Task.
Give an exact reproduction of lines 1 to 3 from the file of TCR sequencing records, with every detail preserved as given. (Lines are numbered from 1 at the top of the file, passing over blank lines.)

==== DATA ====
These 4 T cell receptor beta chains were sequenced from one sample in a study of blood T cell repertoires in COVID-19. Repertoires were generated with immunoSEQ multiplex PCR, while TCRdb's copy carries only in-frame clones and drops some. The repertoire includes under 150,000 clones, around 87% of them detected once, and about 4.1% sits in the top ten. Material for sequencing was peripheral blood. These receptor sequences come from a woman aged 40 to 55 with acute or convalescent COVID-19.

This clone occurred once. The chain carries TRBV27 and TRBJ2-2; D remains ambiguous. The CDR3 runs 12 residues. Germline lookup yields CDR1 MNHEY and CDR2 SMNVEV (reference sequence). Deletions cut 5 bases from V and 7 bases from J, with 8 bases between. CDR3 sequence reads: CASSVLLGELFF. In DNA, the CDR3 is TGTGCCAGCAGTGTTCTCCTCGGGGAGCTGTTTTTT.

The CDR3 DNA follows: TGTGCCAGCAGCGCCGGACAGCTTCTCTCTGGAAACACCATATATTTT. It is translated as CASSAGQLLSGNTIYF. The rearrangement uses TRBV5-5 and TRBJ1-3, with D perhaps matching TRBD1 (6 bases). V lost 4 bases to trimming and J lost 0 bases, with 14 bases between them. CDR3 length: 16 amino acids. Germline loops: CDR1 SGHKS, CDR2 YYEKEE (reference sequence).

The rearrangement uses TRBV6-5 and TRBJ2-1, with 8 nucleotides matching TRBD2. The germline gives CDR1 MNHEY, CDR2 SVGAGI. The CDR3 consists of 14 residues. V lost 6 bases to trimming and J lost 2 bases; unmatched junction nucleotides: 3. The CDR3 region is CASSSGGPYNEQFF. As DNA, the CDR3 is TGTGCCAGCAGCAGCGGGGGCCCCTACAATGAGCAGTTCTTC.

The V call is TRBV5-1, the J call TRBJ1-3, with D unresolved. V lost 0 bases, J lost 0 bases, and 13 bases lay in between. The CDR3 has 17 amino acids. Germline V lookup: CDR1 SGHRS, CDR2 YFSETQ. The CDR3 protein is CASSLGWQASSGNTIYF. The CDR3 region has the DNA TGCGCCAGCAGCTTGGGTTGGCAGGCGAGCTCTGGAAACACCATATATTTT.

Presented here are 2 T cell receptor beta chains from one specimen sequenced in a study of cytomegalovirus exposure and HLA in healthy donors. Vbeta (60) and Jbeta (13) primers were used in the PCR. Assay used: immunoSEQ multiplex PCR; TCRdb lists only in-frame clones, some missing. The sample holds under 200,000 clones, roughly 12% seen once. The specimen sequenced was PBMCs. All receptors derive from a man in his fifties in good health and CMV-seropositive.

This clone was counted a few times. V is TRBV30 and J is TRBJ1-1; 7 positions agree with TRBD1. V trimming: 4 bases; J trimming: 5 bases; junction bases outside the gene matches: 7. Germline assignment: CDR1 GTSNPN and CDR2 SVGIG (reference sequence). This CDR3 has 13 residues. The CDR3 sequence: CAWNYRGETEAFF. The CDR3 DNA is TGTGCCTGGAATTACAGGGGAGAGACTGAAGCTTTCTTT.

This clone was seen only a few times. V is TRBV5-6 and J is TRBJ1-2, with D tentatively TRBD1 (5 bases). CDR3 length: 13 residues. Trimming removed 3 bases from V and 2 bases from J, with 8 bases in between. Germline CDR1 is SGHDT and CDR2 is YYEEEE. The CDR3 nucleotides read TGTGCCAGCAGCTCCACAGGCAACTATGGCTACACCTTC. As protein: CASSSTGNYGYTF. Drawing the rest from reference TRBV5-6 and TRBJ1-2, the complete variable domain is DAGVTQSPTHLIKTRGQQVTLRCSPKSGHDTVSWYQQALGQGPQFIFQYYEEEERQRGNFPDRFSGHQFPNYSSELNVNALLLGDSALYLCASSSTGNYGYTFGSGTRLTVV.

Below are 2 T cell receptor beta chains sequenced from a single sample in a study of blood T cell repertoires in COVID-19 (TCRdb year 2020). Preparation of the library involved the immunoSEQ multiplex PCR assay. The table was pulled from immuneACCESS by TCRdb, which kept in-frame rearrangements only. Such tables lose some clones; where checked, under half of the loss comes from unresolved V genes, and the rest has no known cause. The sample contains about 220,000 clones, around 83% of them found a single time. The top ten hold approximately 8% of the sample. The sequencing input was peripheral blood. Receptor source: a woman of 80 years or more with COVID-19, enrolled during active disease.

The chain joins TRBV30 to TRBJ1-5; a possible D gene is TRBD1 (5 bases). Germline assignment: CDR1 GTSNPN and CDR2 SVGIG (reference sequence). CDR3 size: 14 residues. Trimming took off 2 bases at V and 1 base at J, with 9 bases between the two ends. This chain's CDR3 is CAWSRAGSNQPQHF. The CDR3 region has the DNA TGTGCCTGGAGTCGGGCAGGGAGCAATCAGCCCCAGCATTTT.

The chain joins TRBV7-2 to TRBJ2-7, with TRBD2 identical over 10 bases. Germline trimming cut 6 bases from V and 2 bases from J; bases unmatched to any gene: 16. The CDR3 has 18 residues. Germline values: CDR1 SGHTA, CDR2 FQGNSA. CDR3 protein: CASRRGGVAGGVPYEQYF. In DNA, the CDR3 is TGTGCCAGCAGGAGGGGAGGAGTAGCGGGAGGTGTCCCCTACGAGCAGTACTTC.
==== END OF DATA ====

These 4 T cell receptor beta chains were sequenced from one sample in a study of blood T cell repertoires in COVID-19. Repertoires were generated with immunoSEQ multiplex PCR, while TCRdb's copy carries only in-frame clones and drops some. The repertoire includes under 150,000 clones, around 87% of them detected once, and about 4.1% sits in the top ten. Material for sequencing was peripheral blood. These receptor sequences come from a woman aged 40 to 55 with acute or convalescent COVID-19.

This clone occurred once. The chain carries TRBV27 and TRBJ2-2; D remains ambiguous. The CDR3 runs 12 residues. Germline lookup yields CDR1 MNHEY and CDR2 SMNVEV (reference sequence). Deletions cut 5 bases from V and 7 bases from J, with 8 bases between. CDR3 sequence reads: CASSVLLGELFF. In DNA, the CDR3 is TGTGCCAGCAGTGTTCTCCTCGGGGAGCTGTTTTTT.

The CDR3 DNA follows: TGTGCCAGCAGCGCCGGACAGCTTCTCTCTGGAAACACCATATATTTT. It is translated as CASSAGQLLSGNTIYF. The rearrangement uses TRBV5-5 and TRBJ1-3, with D perhaps matching TRBD1 (6 bases). V lost 4 bases to trimming and J lost 0 bases, with 14 bases between them. CDR3 length: 16 amino acids. Germline loops: CDR1 SGHKS, CDR2 YYEKEE (reference sequence).